Oysters planted on controversial reef
Despite concerns, Severn River site uses steel slag
In looping circles, Capt. Doug West maneuvered the massive Robert Lee back and forth along two sections of the Severn River yesterday.
Steering with his left hand, he used his right hand to push four levers back and forth to control a high-powered hose that washed a mountain of oysters on the deck into the depths of the river below.
By day's end, more than 11 million baby oysters were placed in new homes on the floor of the river, but not everyone is happy about it.
The oysters are typical - tiny specks on larger oyster shells, created at a University of Maryland lab on the Eastern Shore.
It's the oyster reefs themselves that are atypical and causing concern.
Instead of using oyster shells to create the base for the baby oysters, these reefs were built by the U.S. Army Corps of Engineers using "alternative" materials: concrete, granite and steel slag.
Slag is a byproduct of the steel-making process, and questions have been raised as to whether it might contain toxic substances.
A total of 2,015 cubic yards of slag from the Sparrows Point steel mill in Baltimore County was set down on two spots in the Severn. One is called Peach Orchard and the other is called Wade, and both lie between the Severn River Bridge and the Naval Academy Bridge.
While the oysters won't ever be eaten - the Severn is off-limits to harvesting - some worry whether the slag could harm the ecosystem.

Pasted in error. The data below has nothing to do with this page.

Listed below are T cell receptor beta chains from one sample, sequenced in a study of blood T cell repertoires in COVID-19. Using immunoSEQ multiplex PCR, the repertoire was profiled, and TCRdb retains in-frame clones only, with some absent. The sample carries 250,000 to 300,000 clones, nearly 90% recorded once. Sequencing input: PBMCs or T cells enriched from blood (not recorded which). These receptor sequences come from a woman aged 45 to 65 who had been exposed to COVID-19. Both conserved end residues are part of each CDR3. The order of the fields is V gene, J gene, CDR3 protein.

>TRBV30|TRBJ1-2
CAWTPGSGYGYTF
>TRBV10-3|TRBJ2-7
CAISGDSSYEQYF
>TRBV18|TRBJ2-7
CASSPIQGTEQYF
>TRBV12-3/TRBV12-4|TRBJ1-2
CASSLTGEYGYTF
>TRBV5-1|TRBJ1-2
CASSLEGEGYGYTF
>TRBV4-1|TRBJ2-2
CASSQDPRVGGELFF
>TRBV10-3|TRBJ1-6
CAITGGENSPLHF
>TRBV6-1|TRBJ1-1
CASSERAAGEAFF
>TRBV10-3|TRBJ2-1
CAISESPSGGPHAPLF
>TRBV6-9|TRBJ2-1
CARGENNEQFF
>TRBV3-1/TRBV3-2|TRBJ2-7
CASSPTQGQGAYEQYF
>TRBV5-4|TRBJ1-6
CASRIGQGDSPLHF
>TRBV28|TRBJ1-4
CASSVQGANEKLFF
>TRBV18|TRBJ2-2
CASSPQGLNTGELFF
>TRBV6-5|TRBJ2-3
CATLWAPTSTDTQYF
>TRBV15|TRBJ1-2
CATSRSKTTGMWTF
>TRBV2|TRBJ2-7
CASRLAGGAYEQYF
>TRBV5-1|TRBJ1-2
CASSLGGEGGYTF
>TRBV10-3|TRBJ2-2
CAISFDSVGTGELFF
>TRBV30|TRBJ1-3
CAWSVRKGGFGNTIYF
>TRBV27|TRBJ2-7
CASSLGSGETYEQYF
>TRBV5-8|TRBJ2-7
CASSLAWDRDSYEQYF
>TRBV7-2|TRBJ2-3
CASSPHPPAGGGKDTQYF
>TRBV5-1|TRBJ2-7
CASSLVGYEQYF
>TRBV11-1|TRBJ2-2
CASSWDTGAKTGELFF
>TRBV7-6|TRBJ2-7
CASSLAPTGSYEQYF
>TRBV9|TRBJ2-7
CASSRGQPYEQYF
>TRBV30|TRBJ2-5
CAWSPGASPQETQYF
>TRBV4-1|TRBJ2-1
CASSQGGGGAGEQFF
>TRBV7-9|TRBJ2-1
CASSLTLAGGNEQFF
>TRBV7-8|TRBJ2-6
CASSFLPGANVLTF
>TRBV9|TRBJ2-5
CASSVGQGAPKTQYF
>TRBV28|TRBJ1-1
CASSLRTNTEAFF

Before putting the steel slag in the river in December, the Corps of Engineers wrote up a lengthy environmental assessment report, or EA, that did not mention any health or safety concerns.
The report read, in part: "All alternate substrate chosen for oyster bar and reef restoration would be determined to be clean and environmentally suitable by previous studies."
Claire O'Neill, the project manager for the corps, said she didn't anticipate any problems with the slag.
"A year and a half ago, when we did the EA, no one raised it as a red flag. Believe me, it's a red flag now," she said.
After concerns were raised, corps officials met with local residents and pledged to do testing at the Severn site and at a site in Eastern Bay that had previously been planted with steel slag. O'Neill said they'll look at chemicals from the slag and to see if they are getting into the oysters.
"We're going to do the extra monitoring, which we wouldn't have done," O'Neill said.
But even as the oysters went overboard yesterday, some said they aren't satisfied with how the corps handled their concerns.
Sally Hornor, an Anne Arundel Community College biology professor who is actively involved in issues on both the Severn and Magothy rivers, said she hasn't seen the details of the promised studies.
She pointed to a recent National Public Radio report on a site in New Jersey's Raritan Bay where slag was used to build jetties and retaining walls - and the material is leaching lead, arsenic and heavy metals.
After hearing that, Hornor said, "I became even more concerned about the possible toxicity problems that may occur as a result of the slag that was placed in the Severn."
Likewise, Kurt Riegel, a past president of the Severn River Association, said he has been let down by the corps. Riegel said he has been unable to get the corps to turn over reports it has cited showing that slag is safe.
O'Neill said she and her agency have done everything they can - short of removing the slag - to address the concerns.
"I don't think we want to go in there and tear it all out," she said. "I don't think that's warranted."
(Revised August 2010)